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The term vortex is used to denote a whirlpool-like movement of a fluid or particles. It can also refer to a swimming pool accesory (that recreates a liquid vortex).

The principle of the vortex

A vortex is a turbulent circular movement of fluid particles around an instantaneous axis. This type of vortex or whirlpool characterised by an overall flow should not be confused with the vorticity of individually spinning particles.

One particular place where vortices appear is at the wing tips of aircraft (von Karman vortices).

In fluid mechanics, the simplest rectilinear vortices are modelled by velocity fields of the form Vrn=C, where r is the radius vector and C is a constant.

Prandtl’s wingtip vortex model is an example of non-rotatory turbulence (the particles rotate around a fixed direction but do not turn about themselves, in a similar way to the cars of a Ferris wheel). In contrast to this, fluid particles turn about themselves in a flat-plate boundary layer, while their path is quasi-rectilinear, and so this is rotational, not turbulent flow.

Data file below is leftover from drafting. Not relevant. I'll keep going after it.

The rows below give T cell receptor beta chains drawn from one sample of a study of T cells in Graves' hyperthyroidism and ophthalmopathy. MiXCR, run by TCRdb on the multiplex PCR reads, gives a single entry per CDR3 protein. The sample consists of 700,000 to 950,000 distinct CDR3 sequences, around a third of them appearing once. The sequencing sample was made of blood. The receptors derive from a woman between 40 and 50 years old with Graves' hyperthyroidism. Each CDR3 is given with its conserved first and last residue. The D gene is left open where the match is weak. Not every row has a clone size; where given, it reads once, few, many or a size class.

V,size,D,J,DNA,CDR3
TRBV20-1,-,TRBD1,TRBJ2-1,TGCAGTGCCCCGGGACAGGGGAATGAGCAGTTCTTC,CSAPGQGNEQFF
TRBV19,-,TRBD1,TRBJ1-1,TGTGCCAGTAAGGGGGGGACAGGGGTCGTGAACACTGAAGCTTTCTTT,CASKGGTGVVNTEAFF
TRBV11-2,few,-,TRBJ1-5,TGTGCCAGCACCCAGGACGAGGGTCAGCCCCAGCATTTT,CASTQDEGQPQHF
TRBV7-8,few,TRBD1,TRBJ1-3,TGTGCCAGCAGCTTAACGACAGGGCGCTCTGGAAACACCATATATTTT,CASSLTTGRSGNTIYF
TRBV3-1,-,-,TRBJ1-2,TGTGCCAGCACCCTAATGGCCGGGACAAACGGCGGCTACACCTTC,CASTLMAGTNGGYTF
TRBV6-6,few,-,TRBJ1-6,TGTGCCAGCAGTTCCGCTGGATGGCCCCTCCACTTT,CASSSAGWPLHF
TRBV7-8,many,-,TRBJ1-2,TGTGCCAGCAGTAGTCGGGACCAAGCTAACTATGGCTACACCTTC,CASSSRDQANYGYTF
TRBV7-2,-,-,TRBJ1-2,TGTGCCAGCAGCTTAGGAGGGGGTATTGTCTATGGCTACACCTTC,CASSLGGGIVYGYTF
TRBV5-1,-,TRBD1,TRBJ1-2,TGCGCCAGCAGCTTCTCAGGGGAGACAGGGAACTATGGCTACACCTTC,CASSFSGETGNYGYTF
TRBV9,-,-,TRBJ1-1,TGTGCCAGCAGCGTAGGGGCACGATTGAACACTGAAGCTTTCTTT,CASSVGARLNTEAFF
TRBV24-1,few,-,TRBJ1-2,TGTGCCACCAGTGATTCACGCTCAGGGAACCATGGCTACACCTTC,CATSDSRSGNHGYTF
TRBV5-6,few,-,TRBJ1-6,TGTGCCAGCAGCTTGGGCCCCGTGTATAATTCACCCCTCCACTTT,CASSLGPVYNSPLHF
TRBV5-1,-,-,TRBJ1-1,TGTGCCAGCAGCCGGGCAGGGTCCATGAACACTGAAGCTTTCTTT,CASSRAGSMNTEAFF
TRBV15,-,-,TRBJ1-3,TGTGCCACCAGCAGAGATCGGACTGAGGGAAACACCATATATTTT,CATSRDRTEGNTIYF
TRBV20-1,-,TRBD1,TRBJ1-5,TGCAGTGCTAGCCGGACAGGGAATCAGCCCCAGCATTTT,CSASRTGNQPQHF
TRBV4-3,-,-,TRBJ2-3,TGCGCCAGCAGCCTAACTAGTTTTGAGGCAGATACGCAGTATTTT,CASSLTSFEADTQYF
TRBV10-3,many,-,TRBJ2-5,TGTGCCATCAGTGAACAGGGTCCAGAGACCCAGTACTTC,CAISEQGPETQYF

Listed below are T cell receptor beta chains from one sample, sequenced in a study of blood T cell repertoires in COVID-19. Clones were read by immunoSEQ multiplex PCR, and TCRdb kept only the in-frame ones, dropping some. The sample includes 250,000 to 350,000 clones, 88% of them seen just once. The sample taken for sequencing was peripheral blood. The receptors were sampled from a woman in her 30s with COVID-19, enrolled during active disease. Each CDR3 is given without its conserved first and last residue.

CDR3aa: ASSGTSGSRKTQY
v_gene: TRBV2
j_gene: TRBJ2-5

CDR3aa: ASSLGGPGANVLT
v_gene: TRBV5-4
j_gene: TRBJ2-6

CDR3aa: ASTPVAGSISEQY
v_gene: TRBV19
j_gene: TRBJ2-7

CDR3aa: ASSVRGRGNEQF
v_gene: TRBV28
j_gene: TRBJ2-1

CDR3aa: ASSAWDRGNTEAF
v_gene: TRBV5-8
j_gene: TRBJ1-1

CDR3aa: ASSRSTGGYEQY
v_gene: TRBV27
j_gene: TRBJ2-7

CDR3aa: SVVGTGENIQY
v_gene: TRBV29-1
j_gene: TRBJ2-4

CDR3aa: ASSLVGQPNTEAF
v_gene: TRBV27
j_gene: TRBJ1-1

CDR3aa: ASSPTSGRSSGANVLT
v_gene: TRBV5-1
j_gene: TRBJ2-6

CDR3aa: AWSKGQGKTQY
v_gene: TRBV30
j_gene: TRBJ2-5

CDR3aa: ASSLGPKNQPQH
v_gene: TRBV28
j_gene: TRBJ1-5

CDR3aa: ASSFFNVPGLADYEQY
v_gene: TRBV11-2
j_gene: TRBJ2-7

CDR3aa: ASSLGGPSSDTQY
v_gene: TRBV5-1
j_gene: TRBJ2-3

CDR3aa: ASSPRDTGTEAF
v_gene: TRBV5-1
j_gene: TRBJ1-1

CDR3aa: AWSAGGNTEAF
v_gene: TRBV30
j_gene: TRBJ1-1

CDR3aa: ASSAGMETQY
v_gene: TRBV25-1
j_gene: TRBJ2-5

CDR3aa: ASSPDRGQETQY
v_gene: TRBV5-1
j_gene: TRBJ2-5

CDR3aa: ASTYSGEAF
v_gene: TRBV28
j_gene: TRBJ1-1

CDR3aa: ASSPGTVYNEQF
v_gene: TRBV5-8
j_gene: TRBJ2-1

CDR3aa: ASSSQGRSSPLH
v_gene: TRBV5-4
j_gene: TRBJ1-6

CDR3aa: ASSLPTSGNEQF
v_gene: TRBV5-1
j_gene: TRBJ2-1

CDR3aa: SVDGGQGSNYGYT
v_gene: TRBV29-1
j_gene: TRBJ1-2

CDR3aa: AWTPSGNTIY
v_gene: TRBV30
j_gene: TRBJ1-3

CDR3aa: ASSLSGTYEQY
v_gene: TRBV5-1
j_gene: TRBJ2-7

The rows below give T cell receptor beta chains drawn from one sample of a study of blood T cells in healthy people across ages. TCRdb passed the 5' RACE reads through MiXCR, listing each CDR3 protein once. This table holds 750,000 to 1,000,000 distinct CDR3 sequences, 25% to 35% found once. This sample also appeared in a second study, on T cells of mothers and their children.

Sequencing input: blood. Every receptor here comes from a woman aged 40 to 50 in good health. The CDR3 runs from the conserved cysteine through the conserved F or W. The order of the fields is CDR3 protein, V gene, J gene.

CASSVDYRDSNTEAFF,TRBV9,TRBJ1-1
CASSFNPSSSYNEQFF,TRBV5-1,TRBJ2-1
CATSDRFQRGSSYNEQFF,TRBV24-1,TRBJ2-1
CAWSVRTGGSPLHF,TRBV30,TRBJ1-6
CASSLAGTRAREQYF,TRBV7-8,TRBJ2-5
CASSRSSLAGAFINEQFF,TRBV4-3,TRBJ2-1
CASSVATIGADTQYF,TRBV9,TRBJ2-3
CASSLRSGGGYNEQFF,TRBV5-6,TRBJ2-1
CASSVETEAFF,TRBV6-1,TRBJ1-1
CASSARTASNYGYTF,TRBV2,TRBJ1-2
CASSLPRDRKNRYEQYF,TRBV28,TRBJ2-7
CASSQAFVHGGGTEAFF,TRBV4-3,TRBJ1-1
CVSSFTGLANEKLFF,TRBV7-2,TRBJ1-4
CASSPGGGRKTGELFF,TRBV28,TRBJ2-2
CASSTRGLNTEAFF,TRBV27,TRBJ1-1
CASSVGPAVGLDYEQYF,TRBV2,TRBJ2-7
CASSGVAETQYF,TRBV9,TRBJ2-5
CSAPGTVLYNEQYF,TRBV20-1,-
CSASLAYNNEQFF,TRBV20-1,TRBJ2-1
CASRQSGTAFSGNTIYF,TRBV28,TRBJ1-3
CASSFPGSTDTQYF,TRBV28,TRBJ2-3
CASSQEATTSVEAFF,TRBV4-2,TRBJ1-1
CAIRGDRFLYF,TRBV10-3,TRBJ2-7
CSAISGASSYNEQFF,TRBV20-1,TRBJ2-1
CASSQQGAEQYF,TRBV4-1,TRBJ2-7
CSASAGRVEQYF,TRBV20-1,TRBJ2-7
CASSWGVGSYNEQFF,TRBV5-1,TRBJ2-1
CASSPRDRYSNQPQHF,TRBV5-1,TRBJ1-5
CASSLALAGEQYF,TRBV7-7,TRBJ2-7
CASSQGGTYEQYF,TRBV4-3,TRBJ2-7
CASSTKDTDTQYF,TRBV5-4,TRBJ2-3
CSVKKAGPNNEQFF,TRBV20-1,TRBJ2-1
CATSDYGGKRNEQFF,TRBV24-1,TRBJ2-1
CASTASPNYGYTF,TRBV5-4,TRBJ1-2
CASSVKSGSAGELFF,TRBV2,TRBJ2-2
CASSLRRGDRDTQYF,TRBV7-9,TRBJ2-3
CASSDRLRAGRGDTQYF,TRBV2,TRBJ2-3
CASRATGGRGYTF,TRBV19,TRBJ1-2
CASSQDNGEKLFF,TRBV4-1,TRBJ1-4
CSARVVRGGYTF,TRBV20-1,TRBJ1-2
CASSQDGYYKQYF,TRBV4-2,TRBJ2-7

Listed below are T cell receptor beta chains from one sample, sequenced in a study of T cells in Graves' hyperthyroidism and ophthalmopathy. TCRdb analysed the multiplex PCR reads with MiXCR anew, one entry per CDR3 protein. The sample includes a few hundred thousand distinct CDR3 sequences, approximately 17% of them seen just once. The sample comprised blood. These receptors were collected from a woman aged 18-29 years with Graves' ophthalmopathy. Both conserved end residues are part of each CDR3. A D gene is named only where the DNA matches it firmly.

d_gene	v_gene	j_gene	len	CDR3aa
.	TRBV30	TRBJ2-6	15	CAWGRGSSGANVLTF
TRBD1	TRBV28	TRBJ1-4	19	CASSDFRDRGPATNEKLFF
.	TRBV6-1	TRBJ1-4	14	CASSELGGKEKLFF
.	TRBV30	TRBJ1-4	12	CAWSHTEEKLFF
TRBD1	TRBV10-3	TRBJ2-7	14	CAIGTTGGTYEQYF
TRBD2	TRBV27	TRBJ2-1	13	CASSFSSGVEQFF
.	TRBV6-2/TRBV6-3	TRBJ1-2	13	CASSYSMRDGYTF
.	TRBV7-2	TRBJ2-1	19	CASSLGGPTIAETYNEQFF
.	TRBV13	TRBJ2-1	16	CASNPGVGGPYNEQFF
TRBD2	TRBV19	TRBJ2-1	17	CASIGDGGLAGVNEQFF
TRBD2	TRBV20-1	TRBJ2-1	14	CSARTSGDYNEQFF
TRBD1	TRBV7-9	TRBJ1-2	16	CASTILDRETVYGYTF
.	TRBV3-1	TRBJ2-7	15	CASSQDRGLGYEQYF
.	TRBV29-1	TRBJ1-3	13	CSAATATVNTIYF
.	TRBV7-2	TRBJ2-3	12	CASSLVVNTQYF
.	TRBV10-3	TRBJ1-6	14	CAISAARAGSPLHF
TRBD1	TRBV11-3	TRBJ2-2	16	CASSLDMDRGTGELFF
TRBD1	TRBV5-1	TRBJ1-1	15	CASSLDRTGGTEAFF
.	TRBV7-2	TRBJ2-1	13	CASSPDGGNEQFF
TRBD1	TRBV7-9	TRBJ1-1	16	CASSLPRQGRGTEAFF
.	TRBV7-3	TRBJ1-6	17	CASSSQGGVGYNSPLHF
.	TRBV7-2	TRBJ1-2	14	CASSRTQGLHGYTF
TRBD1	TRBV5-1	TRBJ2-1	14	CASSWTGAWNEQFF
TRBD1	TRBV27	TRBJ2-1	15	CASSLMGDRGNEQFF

Turbulent flow gives rise to both vortices (on a large scale) and vorticity (rotational) on smaller scales where energy is dissipated under the effect of viscosity.

The vortex of hard disk drives

By extension, when a vector field system forms whirlpool-like structures we also refer to a vortex. This is the case for the magnetic field produced by the magnetising hard disk drive surfaces.

The swimming pool vortex

Swimming pool equipment manufacturers sell devices with the same name that can be used with a skimmer to accentuate the effect while it sucks up debris. In a filter or pump of the vortex type, the impeller blades are arranged radially around a central point , increasing the suction effect.

A whirlpool. © DR A whirlpool. © DR




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